Better Buy: Zoom Video Communications vs. Microsoft

Zoom Video Communications (NASDAQ: ZM) was one of the hottest growth stocks of the year, rallying over 270% as the COVID-19 crisis brought millions of new users to its video collaboration platform. That growth attracted the attention of larger tech companies like Microsoft (NASDAQ: MSFT), which aggressively promoted Teams as an alternative to Zoom.

Zoom easily outpaced Microsoft's 30% gain this year, and it likely remains a more appealing stock for growth-oriented investors. But is Zoom actually a better long-term investment than Microsoft?

A business man points upward with a rising wooden chart in the background.

Image source: Getty Images.

David vs. Goliath

Zoom has a market cap of more than $70 billion, but it's dwarfed by Microsoft's valuation of over $1.5 trillion. Microsoft also generated 230 times as much revenue and over 2,000 times as much generally accepted accounting principles (GAAP) profit as Zoom last year.

Zoom is also trading at much higher valuations than Microsoft. Zoom trades at 200 times forward earnings, while Microsoft has a more grounded forward price-to-earnings (P/E) ratio of 31. Zoom trades at 40 times this year's sales, compared to Microsoft's cooler forward price-to-sales (P/S) ratio of 10.

The bears will argue that Zoom is overvalued, while the bulls will claim its valuations are justified by its growth rates.

How fast is Zoom growing?

Zoom's revenue surged 88% to $622.7 million in fiscal 2020, which ended this January, as its adjusted net income surged 514% to $101.3 million.

In the first quarter, which bore the full impact of the COVID-19 shutdowns, Zoom's revenue rose 169% annually to $328.2 million, and its adjusted net income soared 555% to $58.3 million. Its number of customers contributing over $100,000 in revenues over the past 12 months also grew 90% annually.

For the full year, Zoom expects its revenue to rise 185% to 189%, and for its adjusted earnings-per-share (EPS) to grow 246% to 269%. But after that growth spurt, analysts expect Zoom's revenue and earnings to rise 25% and 19%, respectively, in fiscal 2022.

Investors should take those forecasts with a grain of salt, but they suggest Zoom's COVID-19 boost could fade as it faces stiff competition from rivals like Cisco's Webex, Facebook's Messenger Rooms, Alphabet's Google Meet, and Microsoft Teams.

Zoom surpassed 300 million daily active-meeting participants in April but admitted that was a "peak" during last quarter's conference call. Microsoft claimed Teams hit 75 million daily active users in April but hasn't updated that figure since.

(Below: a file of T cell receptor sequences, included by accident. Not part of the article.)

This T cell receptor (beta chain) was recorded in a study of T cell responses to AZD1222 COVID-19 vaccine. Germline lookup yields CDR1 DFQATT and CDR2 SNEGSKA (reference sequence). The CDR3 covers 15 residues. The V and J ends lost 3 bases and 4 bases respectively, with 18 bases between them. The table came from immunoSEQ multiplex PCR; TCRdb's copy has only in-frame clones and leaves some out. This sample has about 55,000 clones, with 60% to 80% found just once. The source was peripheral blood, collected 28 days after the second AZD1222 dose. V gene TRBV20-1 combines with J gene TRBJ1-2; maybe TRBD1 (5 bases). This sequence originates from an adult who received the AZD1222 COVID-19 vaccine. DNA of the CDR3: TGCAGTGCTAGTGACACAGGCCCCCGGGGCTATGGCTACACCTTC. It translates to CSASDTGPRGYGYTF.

How fast is Microsoft growing?

Microsoft's revenue rose 13% to $143 billion in fiscal 2020, which ended in June, as its adjusted EPS grew 14%. The COVID-19 crisis mainly curbed the growth of Microsoft's Productivity and Business Processes unit, which sells productivity software like Office and Dynamics to enterprise customers.

Microsoft CEO Satya Nadella.

Image source: MIcrosoft.

However, Microsoft's Intelligent Cloud unit, which houses its cloud platform Azure and server products, benefited from the higher usage of cloud services throughout the crisis. Its More Personal Computing unit -- which sells its Windows licenses, Xbox games and hardware, and Surface devices -- also benefited from stay-at-home measures.

In short, Microsoft's strengths offset its weaknesses, and maintaining that balancing act allowed it to expand its ecosystem with loss-leading strategies -- like bundling Teams as a free service for Office 365 users.

Microsoft estimated its revenue would rise 8% to 9% annually in the first quarter of 2021 but didn't offer clear guidance for the rest of the year. Analysts expect its revenue and earnings to rise 10% and 12%, respectively, as the growth of its cloud services and the upcoming launch of the Xbox Series X offset the softness of its macro-sensitive businesses.

The long-term winner: Microsoft

Zoom's stock still has a lot of momentum, but its valuations are too high, and the competitive threats are too great to ignore. It might be a good short-term play, but its long-term growth is too difficult to predict.

Microsoft is a more balanced investment. The "mobile first, cloud first" strategies, which CEO Satya Nadella spearheaded six years ago, are still generating strong returns; it's well diversified across multiple markets; and it rewards patient investors with a 1% yield and consistent buybacks.

For now, Microsoft is the better overall investment for long-term investors. I admire Zoom's robust growth, but I'm not convinced it can maintain its momentum and meaningfully widen its moat against its larger rivals.

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Suzanne Frey, an executive at Alphabet, is a member of The Motley Fool's board of directors. Teresa Kersten, an employee of LinkedIn, a Microsoft subsidiary, is a member of The Motley Fool's board of directors. Randi Zuckerberg, a former director of market development and spokeswoman for Facebook and sister to its CEO, Mark Zuckerberg, is a member of The Motley Fool's board of directors. Leo Sun owns shares of Cisco Systems and Facebook. The Motley Fool owns shares of and recommends Alphabet (A shares), Alphabet (C shares), Facebook, Microsoft, and Zoom Video Communications and recommends the following options: short August 2020 $130 calls on Zoom Video Communications, long January 2021 $85 calls on Microsoft, and short January 2021 $115 calls on Microsoft. The Motley Fool has a disclosure policy.

The views and opinions expressed herein are the views and opinions of the author and do not necessarily reflect those of Nasdaq, Inc.


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